A new patent filing from Apple (NASDAQ:AAPL) has reignited rumors about the possible integration of a fingerprint sensor into its future iOS devices. The patent outlines a “unitary encapsulation structure” design that would make a fingerprint sensor more compact and durable, reports Apple Insider.
The patent is titled “Integrally Molded Die and Bezel Structure for Fingerprint Sensors and the Like,” and it makes the implementation of a fingerprint sensor into a device like an iPhone more likely by making the entire structure more durable for everyday use.
In the patent, Apple states: “By encasing both the bezel and the sensor die in the encapsulation structure, those elements may be brought closer together than heretofore possible. In addition, the encapsulation structure physically protects the bezel and sensor die, and in particular maintains the spacing between, in a fashion not possible by currently known device designs.”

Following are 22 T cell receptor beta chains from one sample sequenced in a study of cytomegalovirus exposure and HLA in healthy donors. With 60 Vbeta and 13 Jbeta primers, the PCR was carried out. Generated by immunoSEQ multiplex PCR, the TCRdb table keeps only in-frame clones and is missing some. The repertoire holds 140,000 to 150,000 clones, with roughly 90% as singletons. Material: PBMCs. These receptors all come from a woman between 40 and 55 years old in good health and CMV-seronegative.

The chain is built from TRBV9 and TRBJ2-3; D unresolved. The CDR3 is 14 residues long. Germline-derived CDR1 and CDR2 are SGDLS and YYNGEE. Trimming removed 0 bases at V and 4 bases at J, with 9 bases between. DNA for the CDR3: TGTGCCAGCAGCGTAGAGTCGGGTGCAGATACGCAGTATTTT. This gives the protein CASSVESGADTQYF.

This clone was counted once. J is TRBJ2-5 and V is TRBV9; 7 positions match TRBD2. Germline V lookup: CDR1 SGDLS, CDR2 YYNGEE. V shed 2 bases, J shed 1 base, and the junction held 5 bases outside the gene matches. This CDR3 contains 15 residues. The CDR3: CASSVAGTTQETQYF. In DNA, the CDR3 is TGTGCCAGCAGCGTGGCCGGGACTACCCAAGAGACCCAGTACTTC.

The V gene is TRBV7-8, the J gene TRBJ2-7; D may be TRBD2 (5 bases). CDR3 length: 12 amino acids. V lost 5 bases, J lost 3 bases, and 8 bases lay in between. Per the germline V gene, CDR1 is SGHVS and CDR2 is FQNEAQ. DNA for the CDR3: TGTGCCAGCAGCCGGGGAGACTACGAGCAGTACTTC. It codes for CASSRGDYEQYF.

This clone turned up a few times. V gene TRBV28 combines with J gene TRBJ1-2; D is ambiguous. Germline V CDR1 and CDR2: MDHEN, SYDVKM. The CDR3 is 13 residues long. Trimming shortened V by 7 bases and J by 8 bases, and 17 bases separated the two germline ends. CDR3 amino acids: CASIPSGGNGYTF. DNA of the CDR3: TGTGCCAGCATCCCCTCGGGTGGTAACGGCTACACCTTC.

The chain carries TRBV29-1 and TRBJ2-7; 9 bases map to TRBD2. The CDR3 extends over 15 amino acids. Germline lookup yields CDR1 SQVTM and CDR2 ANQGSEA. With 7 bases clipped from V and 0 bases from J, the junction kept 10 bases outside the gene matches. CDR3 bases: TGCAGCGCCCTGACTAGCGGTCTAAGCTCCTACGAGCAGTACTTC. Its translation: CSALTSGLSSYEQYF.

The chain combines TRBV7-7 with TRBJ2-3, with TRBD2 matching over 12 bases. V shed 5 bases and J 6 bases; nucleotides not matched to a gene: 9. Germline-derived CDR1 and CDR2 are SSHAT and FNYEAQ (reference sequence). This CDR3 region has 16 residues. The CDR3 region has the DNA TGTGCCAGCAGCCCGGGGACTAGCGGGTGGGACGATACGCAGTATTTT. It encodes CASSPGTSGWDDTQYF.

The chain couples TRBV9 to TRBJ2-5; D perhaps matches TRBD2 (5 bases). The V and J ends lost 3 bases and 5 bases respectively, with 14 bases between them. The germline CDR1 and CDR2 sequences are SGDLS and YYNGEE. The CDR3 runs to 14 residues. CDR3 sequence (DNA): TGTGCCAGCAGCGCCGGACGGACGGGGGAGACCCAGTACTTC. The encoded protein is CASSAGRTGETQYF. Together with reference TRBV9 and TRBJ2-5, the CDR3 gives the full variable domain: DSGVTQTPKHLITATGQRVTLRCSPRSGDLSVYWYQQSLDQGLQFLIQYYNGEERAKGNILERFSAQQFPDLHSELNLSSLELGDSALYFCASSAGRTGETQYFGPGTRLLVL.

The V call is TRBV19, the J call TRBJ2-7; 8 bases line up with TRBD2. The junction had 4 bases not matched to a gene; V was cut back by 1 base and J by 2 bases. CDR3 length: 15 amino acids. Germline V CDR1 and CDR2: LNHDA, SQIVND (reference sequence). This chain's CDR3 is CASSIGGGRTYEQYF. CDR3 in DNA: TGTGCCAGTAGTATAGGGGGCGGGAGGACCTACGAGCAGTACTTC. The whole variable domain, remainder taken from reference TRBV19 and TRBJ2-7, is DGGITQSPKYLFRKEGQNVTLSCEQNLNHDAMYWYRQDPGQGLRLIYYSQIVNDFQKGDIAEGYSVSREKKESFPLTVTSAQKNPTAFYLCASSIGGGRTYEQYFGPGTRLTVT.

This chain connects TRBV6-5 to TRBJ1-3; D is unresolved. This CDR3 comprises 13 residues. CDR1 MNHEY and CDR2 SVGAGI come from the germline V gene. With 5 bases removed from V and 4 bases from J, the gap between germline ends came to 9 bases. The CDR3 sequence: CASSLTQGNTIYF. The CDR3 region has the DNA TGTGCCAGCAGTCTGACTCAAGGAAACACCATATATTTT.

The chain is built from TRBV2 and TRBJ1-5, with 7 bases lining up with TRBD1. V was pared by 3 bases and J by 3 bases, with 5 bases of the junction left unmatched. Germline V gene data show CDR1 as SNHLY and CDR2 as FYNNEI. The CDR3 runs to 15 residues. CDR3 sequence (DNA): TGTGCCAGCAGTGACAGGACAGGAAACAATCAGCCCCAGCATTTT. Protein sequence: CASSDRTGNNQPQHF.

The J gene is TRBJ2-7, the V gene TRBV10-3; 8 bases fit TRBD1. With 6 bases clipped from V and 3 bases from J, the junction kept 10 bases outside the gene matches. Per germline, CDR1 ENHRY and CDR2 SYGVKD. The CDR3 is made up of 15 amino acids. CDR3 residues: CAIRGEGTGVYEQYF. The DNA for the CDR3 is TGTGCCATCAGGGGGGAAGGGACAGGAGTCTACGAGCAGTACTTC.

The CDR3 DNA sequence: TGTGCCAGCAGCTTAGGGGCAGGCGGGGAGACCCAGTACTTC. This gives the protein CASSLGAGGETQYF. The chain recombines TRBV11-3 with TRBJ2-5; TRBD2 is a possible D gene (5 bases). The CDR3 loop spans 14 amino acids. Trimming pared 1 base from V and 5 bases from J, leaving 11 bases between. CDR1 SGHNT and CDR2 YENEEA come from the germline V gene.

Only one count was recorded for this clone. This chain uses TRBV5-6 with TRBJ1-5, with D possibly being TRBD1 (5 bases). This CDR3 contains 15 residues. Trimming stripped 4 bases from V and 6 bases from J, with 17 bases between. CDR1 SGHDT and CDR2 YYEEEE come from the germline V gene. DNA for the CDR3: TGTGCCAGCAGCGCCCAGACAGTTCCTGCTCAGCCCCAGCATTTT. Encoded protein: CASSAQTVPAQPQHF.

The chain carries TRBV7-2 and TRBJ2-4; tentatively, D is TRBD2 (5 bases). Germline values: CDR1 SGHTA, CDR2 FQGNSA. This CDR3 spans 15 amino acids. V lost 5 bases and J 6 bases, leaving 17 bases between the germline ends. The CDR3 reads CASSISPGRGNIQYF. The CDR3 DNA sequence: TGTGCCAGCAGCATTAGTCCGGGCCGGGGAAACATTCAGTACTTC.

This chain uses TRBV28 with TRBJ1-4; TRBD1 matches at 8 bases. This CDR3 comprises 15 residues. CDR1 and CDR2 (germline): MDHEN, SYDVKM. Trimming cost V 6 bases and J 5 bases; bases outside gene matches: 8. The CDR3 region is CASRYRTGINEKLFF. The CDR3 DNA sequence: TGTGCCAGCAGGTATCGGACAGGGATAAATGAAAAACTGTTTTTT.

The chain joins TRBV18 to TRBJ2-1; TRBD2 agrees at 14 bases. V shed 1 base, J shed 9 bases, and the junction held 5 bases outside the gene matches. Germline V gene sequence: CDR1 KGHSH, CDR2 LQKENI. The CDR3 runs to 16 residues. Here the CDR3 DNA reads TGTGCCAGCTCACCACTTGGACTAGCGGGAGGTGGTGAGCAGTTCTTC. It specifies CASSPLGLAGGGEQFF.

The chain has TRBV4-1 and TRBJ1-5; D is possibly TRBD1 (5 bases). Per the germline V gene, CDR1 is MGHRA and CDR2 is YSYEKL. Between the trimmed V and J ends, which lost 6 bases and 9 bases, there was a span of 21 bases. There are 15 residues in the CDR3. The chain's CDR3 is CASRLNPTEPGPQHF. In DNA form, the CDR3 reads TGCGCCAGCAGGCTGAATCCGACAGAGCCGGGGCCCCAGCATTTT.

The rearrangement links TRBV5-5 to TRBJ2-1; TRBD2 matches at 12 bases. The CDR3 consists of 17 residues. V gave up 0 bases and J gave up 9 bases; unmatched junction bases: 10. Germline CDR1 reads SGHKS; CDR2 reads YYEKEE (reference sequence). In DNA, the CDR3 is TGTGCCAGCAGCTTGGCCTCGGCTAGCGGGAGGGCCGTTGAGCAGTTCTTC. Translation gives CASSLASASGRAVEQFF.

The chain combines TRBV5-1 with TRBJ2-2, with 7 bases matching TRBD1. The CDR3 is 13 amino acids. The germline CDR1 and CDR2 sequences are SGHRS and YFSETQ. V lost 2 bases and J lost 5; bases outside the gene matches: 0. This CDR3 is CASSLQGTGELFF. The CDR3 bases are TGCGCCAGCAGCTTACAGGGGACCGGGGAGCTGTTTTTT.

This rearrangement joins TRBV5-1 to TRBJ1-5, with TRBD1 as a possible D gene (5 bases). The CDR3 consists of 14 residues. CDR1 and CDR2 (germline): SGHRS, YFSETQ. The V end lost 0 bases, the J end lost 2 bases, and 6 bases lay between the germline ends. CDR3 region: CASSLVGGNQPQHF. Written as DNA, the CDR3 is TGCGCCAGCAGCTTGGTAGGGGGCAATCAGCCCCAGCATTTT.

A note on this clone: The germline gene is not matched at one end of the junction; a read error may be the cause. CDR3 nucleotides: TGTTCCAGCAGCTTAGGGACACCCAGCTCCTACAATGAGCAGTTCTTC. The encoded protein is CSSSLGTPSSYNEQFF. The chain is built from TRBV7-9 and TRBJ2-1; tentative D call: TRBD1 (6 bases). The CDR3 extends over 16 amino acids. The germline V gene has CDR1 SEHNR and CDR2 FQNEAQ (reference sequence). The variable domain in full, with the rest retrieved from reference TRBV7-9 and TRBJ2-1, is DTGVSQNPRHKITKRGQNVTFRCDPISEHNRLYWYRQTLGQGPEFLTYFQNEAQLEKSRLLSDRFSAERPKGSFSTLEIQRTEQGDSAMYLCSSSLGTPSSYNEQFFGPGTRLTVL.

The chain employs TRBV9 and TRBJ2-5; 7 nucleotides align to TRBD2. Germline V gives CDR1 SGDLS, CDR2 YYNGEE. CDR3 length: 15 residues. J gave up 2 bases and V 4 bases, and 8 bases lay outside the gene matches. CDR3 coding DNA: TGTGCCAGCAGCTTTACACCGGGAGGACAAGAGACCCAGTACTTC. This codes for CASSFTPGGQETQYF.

Typical fingerprint sensors use conductive “bezels” that are incorporated into the surface of the sensor, which is called a “die.” These bezels, which use a small electrical charge in order to correctly “read” the fingerprint, are usually placed on the same level as the sensing die. However, since these sensors must remain relatively close to the user’s fingerprint in order to function properly, most fingerprint sensors leave this package exposed.
However, Apple has developed a technique to encapsulate the entire biometric array into one package in order to make it more durable and compact. Obviously this would make the incorporation of a fingerprint sensor in an iPhone much more likely since the sensor would be able to hold up under the stresses of everyday use.
Apple has been rumored to be developing a fingerprint sensor for the next generation of iPhone ever since it bought AuthenTec, a mobile and network security company, last summer. Although AuthenTec specializes in many types of embedded security solution technologies, Apple seemed primarily interested in AuthenTec’s patent for a fingerprint sensor technology.
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